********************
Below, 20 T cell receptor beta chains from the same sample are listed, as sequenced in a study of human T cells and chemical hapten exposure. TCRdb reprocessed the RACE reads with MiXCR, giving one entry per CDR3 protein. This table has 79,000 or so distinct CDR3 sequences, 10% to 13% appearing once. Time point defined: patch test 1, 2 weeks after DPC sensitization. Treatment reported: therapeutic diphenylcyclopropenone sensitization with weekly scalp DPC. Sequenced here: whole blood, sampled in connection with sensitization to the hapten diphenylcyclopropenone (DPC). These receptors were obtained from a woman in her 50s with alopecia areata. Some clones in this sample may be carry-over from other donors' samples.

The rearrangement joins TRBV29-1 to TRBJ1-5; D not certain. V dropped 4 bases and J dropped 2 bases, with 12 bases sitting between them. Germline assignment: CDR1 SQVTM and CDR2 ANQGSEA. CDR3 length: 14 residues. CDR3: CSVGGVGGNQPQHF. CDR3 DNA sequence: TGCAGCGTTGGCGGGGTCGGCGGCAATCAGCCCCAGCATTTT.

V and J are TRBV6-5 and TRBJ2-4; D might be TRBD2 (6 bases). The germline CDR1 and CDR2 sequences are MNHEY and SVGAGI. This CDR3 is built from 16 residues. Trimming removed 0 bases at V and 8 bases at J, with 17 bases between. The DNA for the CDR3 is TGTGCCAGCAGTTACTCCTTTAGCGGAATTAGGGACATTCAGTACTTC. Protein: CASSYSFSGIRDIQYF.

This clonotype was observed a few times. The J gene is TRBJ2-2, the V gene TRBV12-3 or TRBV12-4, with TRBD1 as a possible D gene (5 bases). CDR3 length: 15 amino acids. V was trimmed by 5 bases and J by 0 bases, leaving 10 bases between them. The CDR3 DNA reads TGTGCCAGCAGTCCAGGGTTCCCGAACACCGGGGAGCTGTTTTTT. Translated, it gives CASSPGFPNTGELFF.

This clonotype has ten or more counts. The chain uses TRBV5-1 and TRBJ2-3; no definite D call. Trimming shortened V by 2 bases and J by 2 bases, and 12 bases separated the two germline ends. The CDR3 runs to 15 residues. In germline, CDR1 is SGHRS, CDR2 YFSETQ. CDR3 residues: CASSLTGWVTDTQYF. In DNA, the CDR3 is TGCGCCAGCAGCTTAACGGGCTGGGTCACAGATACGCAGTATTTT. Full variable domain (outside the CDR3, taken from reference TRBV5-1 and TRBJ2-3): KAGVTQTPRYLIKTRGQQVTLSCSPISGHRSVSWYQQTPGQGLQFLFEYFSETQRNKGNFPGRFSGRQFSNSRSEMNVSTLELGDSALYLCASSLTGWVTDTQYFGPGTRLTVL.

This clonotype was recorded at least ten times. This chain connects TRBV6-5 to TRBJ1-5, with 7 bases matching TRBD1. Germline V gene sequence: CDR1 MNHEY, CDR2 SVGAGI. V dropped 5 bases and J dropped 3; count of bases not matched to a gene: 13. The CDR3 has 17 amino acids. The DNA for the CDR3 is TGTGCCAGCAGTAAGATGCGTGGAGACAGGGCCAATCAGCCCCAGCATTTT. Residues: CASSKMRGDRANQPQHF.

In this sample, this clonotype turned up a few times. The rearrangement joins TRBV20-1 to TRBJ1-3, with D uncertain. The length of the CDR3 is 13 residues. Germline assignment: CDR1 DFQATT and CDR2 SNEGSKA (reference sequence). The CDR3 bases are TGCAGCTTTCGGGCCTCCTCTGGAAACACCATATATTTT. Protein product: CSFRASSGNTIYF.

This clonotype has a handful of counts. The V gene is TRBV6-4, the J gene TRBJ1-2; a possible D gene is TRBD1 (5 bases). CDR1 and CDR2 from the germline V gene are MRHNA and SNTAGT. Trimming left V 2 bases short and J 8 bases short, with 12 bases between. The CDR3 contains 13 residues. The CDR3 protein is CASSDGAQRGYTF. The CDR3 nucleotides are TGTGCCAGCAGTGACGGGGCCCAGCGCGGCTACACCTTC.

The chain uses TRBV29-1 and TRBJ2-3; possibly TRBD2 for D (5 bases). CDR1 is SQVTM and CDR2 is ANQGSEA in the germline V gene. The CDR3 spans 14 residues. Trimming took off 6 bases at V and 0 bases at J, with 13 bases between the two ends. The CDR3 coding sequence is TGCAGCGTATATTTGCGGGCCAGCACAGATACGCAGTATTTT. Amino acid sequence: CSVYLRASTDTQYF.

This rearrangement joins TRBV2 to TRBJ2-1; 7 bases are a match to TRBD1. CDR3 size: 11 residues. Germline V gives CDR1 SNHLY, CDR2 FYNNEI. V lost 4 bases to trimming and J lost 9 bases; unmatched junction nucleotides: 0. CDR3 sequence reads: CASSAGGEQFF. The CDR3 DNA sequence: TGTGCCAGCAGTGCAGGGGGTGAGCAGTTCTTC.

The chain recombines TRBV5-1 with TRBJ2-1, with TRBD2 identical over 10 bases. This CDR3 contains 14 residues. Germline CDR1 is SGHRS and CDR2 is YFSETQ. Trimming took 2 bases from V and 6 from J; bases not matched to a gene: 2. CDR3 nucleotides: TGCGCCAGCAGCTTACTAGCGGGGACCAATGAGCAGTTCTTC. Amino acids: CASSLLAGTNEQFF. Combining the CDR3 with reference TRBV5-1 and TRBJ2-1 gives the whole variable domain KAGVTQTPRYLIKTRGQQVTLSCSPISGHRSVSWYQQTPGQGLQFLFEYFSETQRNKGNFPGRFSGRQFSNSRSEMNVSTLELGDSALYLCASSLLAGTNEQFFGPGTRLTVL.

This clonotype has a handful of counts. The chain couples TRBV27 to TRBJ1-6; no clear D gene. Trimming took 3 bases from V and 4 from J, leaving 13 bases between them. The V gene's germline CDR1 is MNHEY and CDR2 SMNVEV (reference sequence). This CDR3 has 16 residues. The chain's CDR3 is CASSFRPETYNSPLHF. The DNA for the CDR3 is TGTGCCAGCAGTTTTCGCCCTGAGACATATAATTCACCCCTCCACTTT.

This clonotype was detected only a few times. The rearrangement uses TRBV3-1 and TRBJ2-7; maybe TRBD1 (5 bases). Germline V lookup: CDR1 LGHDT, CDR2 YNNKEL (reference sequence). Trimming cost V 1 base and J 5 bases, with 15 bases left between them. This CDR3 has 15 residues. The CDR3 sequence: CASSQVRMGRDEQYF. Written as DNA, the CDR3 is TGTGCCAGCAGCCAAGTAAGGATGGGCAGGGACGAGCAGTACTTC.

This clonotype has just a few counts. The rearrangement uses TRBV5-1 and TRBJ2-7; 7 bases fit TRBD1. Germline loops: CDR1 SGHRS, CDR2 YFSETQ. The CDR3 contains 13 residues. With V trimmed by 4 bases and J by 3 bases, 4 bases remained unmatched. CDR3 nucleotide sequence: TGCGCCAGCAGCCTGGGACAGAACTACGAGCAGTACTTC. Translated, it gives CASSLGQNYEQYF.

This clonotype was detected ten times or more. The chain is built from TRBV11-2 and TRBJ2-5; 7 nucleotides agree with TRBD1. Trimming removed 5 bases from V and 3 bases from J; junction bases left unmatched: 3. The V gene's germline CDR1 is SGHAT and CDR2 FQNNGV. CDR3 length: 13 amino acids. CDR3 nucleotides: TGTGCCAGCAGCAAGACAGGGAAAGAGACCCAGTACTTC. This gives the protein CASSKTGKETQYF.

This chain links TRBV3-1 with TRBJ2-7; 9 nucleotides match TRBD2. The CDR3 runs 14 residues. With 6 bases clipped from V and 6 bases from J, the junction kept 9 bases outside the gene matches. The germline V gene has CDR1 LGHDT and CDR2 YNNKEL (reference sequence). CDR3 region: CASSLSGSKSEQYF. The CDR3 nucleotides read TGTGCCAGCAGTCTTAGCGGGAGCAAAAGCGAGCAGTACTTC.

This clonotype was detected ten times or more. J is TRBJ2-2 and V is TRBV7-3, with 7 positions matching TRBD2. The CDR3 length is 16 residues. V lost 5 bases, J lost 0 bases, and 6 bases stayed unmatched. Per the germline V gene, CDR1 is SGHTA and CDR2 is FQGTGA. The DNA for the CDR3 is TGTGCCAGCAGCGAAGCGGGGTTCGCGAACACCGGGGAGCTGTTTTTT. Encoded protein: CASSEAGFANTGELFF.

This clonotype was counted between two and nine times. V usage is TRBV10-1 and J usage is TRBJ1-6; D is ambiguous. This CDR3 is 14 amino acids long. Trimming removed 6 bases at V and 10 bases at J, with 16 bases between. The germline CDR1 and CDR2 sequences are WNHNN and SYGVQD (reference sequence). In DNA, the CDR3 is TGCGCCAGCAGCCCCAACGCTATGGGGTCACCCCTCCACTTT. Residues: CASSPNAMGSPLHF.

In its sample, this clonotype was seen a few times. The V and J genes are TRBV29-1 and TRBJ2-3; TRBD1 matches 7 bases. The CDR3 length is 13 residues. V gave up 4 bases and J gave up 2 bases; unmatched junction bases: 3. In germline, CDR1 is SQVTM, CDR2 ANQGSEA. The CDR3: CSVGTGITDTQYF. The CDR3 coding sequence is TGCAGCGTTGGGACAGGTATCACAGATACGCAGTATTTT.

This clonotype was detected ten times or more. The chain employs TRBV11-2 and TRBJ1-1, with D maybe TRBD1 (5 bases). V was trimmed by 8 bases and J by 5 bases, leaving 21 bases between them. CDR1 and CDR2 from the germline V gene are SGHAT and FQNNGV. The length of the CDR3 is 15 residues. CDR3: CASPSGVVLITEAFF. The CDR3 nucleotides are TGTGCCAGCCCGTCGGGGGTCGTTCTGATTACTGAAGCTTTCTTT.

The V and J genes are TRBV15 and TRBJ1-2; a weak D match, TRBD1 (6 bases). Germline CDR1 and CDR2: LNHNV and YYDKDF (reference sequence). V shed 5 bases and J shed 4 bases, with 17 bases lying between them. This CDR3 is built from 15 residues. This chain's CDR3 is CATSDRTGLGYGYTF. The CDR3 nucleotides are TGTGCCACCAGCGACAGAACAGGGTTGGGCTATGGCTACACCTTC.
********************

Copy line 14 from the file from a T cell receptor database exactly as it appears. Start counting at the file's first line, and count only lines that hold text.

This clonotype has just a few counts. The rearrangement uses TRBV5-1 and TRBJ2-7; 7 bases fit TRBD1. Germline loops: CDR1 SGHRS, CDR2 YFSETQ. The CDR3 contains 13 residues. With V trimmed by 4 bases and J by 3 bases, 4 bases remained unmatched. CDR3 nucleotide sequence: TGCGCCAGCAGCCTGGGACAGAACTACGAGCAGTACTTC. Translated, it gives CASSLGQNYEQYF.